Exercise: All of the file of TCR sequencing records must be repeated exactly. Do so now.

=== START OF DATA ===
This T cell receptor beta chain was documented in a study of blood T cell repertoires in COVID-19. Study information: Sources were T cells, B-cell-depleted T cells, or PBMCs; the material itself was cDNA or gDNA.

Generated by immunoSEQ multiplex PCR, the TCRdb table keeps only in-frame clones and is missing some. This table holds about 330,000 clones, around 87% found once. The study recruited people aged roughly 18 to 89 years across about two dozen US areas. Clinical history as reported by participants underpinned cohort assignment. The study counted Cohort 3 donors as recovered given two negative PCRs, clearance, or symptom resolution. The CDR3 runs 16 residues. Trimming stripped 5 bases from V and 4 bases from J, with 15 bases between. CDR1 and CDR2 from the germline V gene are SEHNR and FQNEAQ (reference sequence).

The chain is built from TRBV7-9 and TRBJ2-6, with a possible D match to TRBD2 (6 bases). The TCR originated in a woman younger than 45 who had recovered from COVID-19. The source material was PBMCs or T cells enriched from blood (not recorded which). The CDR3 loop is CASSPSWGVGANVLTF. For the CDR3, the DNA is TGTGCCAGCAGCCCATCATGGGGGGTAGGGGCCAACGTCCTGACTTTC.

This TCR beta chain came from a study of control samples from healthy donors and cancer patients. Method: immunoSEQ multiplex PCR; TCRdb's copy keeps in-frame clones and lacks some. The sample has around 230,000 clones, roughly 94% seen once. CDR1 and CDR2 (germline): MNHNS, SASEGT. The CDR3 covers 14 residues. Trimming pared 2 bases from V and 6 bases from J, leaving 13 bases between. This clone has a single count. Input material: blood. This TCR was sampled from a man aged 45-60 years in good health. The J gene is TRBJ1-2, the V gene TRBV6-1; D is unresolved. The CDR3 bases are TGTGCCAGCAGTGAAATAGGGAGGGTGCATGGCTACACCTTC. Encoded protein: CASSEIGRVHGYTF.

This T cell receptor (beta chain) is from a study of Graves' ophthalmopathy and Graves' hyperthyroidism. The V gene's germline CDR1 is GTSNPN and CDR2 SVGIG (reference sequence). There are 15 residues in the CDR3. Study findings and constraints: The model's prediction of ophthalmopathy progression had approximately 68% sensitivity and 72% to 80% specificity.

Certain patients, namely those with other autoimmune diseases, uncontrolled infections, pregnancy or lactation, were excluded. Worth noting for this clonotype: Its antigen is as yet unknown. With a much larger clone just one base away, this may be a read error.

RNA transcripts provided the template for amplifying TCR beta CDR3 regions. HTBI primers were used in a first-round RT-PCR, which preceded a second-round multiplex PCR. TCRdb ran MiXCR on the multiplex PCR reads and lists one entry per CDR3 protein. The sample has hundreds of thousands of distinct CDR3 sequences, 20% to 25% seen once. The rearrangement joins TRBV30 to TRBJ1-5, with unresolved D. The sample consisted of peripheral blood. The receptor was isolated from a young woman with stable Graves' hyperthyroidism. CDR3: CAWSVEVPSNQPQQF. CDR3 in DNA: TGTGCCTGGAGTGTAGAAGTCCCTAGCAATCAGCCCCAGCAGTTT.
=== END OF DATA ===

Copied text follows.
This T cell receptor beta chain was documented in a study of blood T cell repertoires in COVID-19. Study information: Sources were T cells, B-cell-depleted T cells, or PBMCs; the material itself was cDNA or gDNA.

Generated by immunoSEQ multiplex PCR, the TCRdb table keeps only in-frame clones and is missing some. This table holds about 330,000 clones, around 87% found once. The study recruited people aged roughly 18 to 89 years across about two dozen US areas. Clinical history as reported by participants underpinned cohort assignment. The study counted Cohort 3 donors as recovered given two negative PCRs, clearance, or symptom resolution. The CDR3 runs 16 residues. Trimming stripped 5 bases from V and 4 bases from J, with 15 bases between. CDR1 and CDR2 from the germline V gene are SEHNR and FQNEAQ (reference sequence).

The chain is built from TRBV7-9 and TRBJ2-6, with a possible D match to TRBD2 (6 bases). The TCR originated in a woman younger than 45 who had recovered from COVID-19. The source material was PBMCs or T cells enriched from blood (not recorded which). The CDR3 loop is CASSPSWGVGANVLTF. For the CDR3, the DNA is TGTGCCAGCAGCCCATCATGGGGGGTAGGGGCCAACGTCCTGACTTTC.

This TCR beta chain came from a study of control samples from healthy donors and cancer patients. Method: immunoSEQ multiplex PCR; TCRdb's copy keeps in-frame clones and lacks some. The sample has around 230,000 clones, roughly 94% seen once. CDR1 and CDR2 (germline): MNHNS, SASEGT. The CDR3 covers 14 residues. Trimming pared 2 bases from V and 6 bases from J, leaving 13 bases between. This clone has a single count. Input material: blood. This TCR was sampled from a man aged 45-60 years in good health. The J gene is TRBJ1-2, the V gene TRBV6-1; D is unresolved. The CDR3 bases are TGTGCCAGCAGTGAAATAGGGAGGGTGCATGGCTACACCTTC. Encoded protein: CASSEIGRVHGYTF.

This T cell receptor (beta chain) is from a study of Graves' ophthalmopathy and Graves' hyperthyroidism. The V gene's germline CDR1 is GTSNPN and CDR2 SVGIG (reference sequence). There are 15 residues in the CDR3. Study findings and constraints: The model's prediction of ophthalmopathy progression had approximately 68% sensitivity and 72% to 80% specificity.

Certain patients, namely those with other autoimmune diseases, uncontrolled infections, pregnancy or lactation, were excluded. Worth noting for this clonotype: Its antigen is as yet unknown. With a much larger clone just one base away, this may be a read error.

RNA transcripts provided the template for amplifying TCR beta CDR3 regions. HTBI primers were used in a first-round RT-PCR, which preceded a second-round multiplex PCR. TCRdb ran MiXCR on the multiplex PCR reads and lists one entry per CDR3 protein. The sample has hundreds of thousands of distinct CDR3 sequences, 20% to 25% seen once. The rearrangement joins TRBV30 to TRBJ1-5, with unresolved D. The sample consisted of peripheral blood. The receptor was isolated from a young woman with stable Graves' hyperthyroidism. CDR3: CAWSVEVPSNQPQQF. CDR3 in DNA: TGTGCCTGGAGTGTAGAAGTCCCTAGCAATCAGCCCCAGCAGTTT.